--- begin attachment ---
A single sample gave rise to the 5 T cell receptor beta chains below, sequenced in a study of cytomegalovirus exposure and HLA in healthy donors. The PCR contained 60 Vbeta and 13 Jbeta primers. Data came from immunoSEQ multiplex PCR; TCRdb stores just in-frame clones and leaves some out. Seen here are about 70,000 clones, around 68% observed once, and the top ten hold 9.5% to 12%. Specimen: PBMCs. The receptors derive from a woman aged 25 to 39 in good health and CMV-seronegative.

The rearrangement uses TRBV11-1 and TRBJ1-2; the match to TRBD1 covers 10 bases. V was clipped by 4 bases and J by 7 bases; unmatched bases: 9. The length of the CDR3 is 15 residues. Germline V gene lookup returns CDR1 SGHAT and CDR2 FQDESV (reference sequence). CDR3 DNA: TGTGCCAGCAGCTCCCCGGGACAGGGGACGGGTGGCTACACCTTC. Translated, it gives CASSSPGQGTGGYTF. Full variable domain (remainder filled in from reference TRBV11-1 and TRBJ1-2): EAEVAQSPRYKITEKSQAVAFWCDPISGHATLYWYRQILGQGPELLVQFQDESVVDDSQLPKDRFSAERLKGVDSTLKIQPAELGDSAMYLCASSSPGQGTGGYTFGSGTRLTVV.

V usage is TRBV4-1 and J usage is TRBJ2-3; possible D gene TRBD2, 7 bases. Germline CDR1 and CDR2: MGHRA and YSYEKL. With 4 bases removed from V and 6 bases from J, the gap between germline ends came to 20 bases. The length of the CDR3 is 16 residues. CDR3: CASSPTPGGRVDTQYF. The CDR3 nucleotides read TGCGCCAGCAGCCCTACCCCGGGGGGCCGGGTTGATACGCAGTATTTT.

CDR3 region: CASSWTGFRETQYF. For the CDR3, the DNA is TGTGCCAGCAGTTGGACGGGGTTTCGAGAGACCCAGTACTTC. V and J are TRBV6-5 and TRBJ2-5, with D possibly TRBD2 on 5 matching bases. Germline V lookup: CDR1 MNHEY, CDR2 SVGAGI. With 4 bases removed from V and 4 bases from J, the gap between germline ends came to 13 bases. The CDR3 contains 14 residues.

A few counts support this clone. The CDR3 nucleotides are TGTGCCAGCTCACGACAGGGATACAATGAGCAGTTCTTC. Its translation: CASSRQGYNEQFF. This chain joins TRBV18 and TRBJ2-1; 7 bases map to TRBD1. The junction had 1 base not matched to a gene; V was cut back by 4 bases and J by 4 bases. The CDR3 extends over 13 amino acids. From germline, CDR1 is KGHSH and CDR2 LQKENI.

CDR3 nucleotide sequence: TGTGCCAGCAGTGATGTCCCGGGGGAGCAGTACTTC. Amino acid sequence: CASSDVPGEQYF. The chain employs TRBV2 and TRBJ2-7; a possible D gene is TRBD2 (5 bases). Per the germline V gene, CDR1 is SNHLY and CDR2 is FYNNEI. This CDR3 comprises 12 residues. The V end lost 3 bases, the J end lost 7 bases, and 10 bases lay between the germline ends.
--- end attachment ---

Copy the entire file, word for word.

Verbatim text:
A single sample gave rise to the 5 T cell receptor beta chains below, sequenced in a study of cytomegalovirus exposure and HLA in healthy donors. The PCR contained 60 Vbeta and 13 Jbeta primers. Data came from immunoSEQ multiplex PCR; TCRdb stores just in-frame clones and leaves some out. Seen here are about 70,000 clones, around 68% observed once, and the top ten hold 9.5% to 12%. Specimen: PBMCs. The receptors derive from a woman aged 25 to 39 in good health and CMV-seronegative.

The rearrangement uses TRBV11-1 and TRBJ1-2; the match to TRBD1 covers 10 bases. V was clipped by 4 bases and J by 7 bases; unmatched bases: 9. The length of the CDR3 is 15 residues. Germline V gene lookup returns CDR1 SGHAT and CDR2 FQDESV (reference sequence). CDR3 DNA: TGTGCCAGCAGCTCCCCGGGACAGGGGACGGGTGGCTACACCTTC. Translated, it gives CASSSPGQGTGGYTF. Full variable domain (remainder filled in from reference TRBV11-1 and TRBJ1-2): EAEVAQSPRYKITEKSQAVAFWCDPISGHATLYWYRQILGQGPELLVQFQDESVVDDSQLPKDRFSAERLKGVDSTLKIQPAELGDSAMYLCASSSPGQGTGGYTFGSGTRLTVV.

V usage is TRBV4-1 and J usage is TRBJ2-3; possible D gene TRBD2, 7 bases. Germline CDR1 and CDR2: MGHRA and YSYEKL. With 4 bases removed from V and 6 bases from J, the gap between germline ends came to 20 bases. The length of the CDR3 is 16 residues. CDR3: CASSPTPGGRVDTQYF. The CDR3 nucleotides read TGCGCCAGCAGCCCTACCCCGGGGGGCCGGGTTGATACGCAGTATTTT.

CDR3 region: CASSWTGFRETQYF. For the CDR3, the DNA is TGTGCCAGCAGTTGGACGGGGTTTCGAGAGACCCAGTACTTC. V and J are TRBV6-5 and TRBJ2-5, with D possibly TRBD2 on 5 matching bases. Germline V lookup: CDR1 MNHEY, CDR2 SVGAGI. With 4 bases removed from V and 4 bases from J, the gap between germline ends came to 13 bases. The CDR3 contains 14 residues.

A few counts support this clone. The CDR3 nucleotides are TGTGCCAGCTCACGACAGGGATACAATGAGCAGTTCTTC. Its translation: CASSRQGYNEQFF. This chain joins TRBV18 and TRBJ2-1; 7 bases map to TRBD1. The junction had 1 base not matched to a gene; V was cut back by 4 bases and J by 4 bases. The CDR3 extends over 13 amino acids. From germline, CDR1 is KGHSH and CDR2 LQKENI.

CDR3 nucleotide sequence: TGTGCCAGCAGTGATGTCCCGGGGGAGCAGTACTTC. Amino acid sequence: CASSDVPGEQYF. The chain employs TRBV2 and TRBJ2-7; a possible D gene is TRBD2 (5 bases). Per the germline V gene, CDR1 is SNHLY and CDR2 is FYNNEI. This CDR3 comprises 12 residues. The V end lost 3 bases, the J end lost 7 bases, and 10 bases lay between the germline ends.